A shortage of resources and a shortage of risk-pooling has meant that the long-term care of older people has suffered from a political and governance failures. James Lloyd, argues that political scientists need to direct their attention towards social care, with more concerted, detailed studies which will provide evidence to address policy problems.
Few, if any, policy areas have as been neglected by political scientists as social care funding, despite a long-running policy debate on how to fund the long-term care of older people in England, which most recently gained some prominence with the final report of the Dilnot Commission on Funding of Care and Support in July.
The ‘problem’ of long-term care funding in England is actually several problems. Public funding of care, allocated via local authority spending decisions, is under-resourced and excessively rationed, particularly as demand rises with population ageing. The protection against catastrophic care costs provided by the state is limited, and there is no private sector insurance market to speak of, so families routinely confront enormous accumulated bills for care. Unmet need, a ‘postcode lottery’ in support and over-reliance on ‘informal’ family carers is also widespread.
Put simply – a shortage of resources and a shortage of risk-pooling. However, this longstanding sore of a policy problem is ultimately preventable and unnecessary. The state and wider society – and the older population in particular – have sufficient wealth to ensure the best funded social care system in the world. Ultimately, this problem does not arise from money and resources, and there is no social care ‘funding’ problem. The ‘care conundrum’ referred to in the title of a paper, Politics and the Care Conundrum, recently published by the Strategic Society Centre references the fact that these desperate problems continue despite the resources potentially available from public and private sources.
In other words, this is a political or governance failure on a massive scale, with consequences for the welfare of hundreds of thousands of people. So, in our report, drawing on my own limited education in political science, we gingerly set out to borrow ideas and insights from various theories of political science to understand this ‘care conundrum’.
This paper is an attempt to crack open this long-running policy problem using the insights of political science. Interest group theory, political psychology, agenda-setting theory, institutionalism – we threw all of these in, and more.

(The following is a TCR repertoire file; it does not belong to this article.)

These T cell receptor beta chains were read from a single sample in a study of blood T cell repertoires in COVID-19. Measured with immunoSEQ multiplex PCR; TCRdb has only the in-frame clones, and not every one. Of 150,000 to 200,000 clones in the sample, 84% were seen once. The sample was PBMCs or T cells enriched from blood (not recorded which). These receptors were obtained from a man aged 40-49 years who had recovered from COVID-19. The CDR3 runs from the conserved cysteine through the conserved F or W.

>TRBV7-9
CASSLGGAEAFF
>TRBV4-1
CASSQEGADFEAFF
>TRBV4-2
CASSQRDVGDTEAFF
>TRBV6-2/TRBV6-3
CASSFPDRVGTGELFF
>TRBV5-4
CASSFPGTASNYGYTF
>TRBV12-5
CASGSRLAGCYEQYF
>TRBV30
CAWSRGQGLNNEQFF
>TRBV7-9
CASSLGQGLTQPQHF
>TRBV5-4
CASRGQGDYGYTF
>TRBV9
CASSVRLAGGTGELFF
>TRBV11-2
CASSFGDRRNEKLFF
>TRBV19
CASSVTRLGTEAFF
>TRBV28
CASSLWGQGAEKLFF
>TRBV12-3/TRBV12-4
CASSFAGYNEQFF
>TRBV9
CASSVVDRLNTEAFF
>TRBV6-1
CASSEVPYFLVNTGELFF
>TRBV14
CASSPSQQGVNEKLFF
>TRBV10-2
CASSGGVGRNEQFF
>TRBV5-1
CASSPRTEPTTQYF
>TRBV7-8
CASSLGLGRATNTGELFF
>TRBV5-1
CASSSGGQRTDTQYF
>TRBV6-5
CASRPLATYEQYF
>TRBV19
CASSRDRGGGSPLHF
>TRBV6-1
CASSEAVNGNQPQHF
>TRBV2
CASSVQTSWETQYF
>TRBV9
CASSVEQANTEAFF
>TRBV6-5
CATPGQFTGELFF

And what did we find? Multiple, compelling, potential explanations of the social care funding problem in England. For example:
- Ignorance of what social care is among the public and media;
- A confusing, complex, illogical mess of institutions developing social care policy;
- Potential turf wars between Whitehall departments, and between local and central government.
We seek to advance the long-term care funding debate by using the analysis to propose some potential ‘fixes’ to these issues as the basis for a sustainable reform to social care funding that can maintain across multiple political and economic cycles. We propose an institutional ‘fix’ – an Office for Care and Living – building in many ways on the precedent of the Office for Budget Responsibility.
But for political scientists, the paper is really an attempt to wave a red flag and direct their attention to a contemporary problem of politics and policy that is in desperate need of detailed, concerted study. We could find nothing on social care funding in any of the major British political science journals unlike – say – Europe, immigration and devolution.
We aim to show the potential for political scientists to elucidate this area, and there must surely be multiple PhD theses, journal articles and books waiting to be written on this topic. Undoubtedly, social care and the social care system are complex topics, and a fairly sizable amount of ‘baseline knowledge’ is required before being able to look these through the lens of political science. However, there are excellent academic departments – SPRU and PSSRU particularly – where such knowledge is concentrated and available.
But we are not just flagging the topic of social care funding to the political science academy for collective intellectual reward. As Politics and the Care Conundrum argues, long-term care funding is an important, pressing contemporary policy problem affecting thousands, and it needs the help of political scientists in devising the basis for a long-term solution. The tireless efforts of campaigners for reform will ultimately be ineffective if changes provide only temporary fillips, because the underlying structural causes of the ‘care conundrum’ have not been addressed. Political scientists can help do this.
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